With the release of Lost in Translation in 2003, Sofia Coppola solidified the directorial promise of her debut feature, The Virgin Suicides – and so strode out from the terribly long shadow cast by her famous father, the great Francis Ford Coppola.
The budding auteur had courted Bill Murray for the better part of a year before he agreed to take on the role of ageing movie star Bob Harris (which she’d written specifically for him) in her gauzily melancholic, Tokyo-set romance, opposite a young Scarlett Johansson.
Coppola’s latest film sees her once again reunited with the delightfully deadpan actor – for the third time, if you include the 2015 Netflix special A Very Murray Christmas (although frankly, I’d rather not).
Given the rejuvenating effect Murray’s Lost in Translation performance had on his career, imbuing his comedic persona with new ruminative, rueful depths, he can hardly have required much cajoling this time around.
Another intergenerational two-hander – if decidedly lighter in tone, and lesser in its magic, sadly – On the Rocks pairs Murray with Rashida Jones (The Office; Parks and Recreation) as an upper-crust father and daughter on an amateur private-eye kick across Manhattan, with the city’s ritziest joints serving as the backdrop for their investigation of a could-be unfaithful husband (Marlon Wayans, stepping away from his gross-out comedy shtick).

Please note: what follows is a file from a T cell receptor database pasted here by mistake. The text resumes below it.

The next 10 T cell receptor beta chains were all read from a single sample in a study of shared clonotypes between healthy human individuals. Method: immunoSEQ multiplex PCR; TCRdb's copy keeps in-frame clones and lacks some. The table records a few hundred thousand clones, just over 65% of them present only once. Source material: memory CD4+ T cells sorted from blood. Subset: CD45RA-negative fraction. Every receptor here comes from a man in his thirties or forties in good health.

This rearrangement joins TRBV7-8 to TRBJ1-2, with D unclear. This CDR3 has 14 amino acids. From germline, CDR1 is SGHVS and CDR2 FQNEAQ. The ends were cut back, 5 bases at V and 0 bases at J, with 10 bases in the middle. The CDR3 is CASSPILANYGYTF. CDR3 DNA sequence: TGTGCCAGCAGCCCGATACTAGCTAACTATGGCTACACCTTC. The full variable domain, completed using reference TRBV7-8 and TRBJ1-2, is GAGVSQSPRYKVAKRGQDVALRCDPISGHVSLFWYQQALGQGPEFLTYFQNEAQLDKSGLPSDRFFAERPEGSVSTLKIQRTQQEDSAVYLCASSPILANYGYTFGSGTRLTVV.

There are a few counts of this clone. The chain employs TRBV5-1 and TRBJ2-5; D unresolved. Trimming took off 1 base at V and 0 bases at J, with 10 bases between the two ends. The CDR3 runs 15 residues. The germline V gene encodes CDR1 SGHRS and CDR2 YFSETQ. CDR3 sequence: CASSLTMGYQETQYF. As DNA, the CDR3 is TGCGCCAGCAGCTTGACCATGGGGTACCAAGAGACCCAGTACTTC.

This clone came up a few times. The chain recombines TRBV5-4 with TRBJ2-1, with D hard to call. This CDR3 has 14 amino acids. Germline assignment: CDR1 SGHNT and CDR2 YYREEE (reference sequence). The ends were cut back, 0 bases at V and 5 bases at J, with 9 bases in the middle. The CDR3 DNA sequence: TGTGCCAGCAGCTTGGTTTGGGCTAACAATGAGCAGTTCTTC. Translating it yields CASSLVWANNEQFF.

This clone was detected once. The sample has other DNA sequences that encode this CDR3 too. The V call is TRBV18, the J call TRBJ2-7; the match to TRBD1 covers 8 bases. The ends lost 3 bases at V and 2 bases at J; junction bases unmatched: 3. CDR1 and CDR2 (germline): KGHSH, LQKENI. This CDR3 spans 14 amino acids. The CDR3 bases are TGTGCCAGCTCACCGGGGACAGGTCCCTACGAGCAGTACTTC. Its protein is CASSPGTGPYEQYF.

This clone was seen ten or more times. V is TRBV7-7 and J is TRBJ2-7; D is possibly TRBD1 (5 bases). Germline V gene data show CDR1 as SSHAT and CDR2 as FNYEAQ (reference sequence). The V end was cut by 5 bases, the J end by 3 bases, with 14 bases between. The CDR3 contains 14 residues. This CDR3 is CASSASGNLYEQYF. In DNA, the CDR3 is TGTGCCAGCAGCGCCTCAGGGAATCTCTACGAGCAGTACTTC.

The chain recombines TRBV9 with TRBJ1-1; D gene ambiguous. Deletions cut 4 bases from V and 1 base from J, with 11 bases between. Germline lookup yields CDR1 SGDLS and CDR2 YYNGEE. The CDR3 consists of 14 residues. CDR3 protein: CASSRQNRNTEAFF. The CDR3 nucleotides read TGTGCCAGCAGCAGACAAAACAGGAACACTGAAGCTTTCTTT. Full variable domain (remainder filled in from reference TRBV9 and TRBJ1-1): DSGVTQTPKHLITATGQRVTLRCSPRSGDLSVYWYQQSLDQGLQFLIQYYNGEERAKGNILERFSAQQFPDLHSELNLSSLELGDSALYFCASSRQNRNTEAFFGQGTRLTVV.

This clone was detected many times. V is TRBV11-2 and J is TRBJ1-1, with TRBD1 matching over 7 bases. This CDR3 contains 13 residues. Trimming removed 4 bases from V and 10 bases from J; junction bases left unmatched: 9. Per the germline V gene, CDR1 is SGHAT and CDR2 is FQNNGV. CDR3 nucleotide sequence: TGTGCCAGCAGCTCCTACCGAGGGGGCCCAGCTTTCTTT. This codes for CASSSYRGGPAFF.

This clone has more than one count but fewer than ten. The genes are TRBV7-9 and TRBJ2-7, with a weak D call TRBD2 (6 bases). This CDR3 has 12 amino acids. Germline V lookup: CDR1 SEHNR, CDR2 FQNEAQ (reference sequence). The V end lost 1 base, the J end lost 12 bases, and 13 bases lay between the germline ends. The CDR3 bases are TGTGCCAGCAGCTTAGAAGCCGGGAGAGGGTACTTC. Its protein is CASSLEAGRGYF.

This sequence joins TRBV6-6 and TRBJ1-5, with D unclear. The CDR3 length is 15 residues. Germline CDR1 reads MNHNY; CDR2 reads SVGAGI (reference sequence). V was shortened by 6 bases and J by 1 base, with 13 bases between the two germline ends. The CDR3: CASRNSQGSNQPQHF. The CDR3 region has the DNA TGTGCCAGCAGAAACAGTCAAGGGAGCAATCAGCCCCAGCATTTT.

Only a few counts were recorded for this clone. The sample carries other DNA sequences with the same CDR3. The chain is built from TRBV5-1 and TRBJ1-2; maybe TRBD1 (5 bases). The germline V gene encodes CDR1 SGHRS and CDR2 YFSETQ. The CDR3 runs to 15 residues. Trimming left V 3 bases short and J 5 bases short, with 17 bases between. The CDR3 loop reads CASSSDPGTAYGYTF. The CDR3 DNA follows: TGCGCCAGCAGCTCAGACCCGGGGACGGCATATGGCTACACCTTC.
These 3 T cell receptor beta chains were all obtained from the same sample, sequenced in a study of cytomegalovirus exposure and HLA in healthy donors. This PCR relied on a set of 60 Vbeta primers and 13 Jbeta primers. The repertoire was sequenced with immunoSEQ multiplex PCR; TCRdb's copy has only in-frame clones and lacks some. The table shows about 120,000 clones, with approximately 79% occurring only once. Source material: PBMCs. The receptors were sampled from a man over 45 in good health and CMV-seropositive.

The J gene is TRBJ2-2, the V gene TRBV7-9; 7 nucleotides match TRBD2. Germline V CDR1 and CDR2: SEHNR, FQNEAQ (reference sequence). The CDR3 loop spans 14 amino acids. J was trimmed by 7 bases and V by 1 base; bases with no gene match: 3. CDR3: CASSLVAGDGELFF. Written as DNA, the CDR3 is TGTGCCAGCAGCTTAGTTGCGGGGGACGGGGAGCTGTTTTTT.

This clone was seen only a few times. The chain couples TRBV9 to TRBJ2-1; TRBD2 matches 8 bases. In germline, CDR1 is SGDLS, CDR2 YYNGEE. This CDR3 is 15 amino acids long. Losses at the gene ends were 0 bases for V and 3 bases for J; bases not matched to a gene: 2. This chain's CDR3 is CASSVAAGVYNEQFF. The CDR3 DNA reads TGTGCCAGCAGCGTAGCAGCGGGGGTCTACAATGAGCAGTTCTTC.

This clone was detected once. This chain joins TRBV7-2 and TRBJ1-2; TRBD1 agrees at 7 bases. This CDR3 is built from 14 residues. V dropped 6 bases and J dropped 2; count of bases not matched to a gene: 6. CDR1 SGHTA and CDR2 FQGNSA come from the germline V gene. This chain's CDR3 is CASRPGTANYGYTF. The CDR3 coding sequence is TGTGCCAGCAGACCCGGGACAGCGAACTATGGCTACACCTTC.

For all the allure of the venues the pair patronise, bathed in a honied glow by cinematographer Phillipe Le Sourd (back after working on 2017’s The Beguiled), they can’t dazzle as Coppola’s vision of Versailles did, or Paris Hilton’s house – perhaps one of the reasons this film comes off feeling rather slight in effect.
Murray plays Felix, a character thousands of miles away from Bob Harris in his hotel suite high above Tokyo, midlife crisis quietly percolating. Felix is a flirtatious bon vivant, handily namechecking maitre d and waitstaff as he breezes through his exclusive haunts, Jones’ Laura in tow.
His strong attachment to her is announced in the audio flashback that opens the film: “Don’t give your heart to any boys. You’re mine,” he warns. “Until you get married. Then you’re still mine.”
Laura is still something of a daddy’s girl at heart – and On the Rocks is ultimately about her learning to “stand in her own power” (to borrow a phrase from the self-involved mom who talks off Laura’s ear when they drop their kids at school, played by Jenny Slate – her appearances welcome bursts of comedic energy in an otherwise strangely flat production).
It’s an arc that has echoes of Coppola’s own (particularly insofar as she sets the story on her home turf), and that of her leading lady too: Jones, who also cropped up in A Very Murray Christmas, is the daughter of Quincy Jones.
A more grounded screen presence than Johansson or frequent Coppola collaborator Kirsten Dunst, she’s a fitting analogue for the filmmaker as she grapples, through fiction, with being in a more grounded phase of her life – established in her field, and married with children – having grown out of the existential listlessness that permeates Lost in Translation.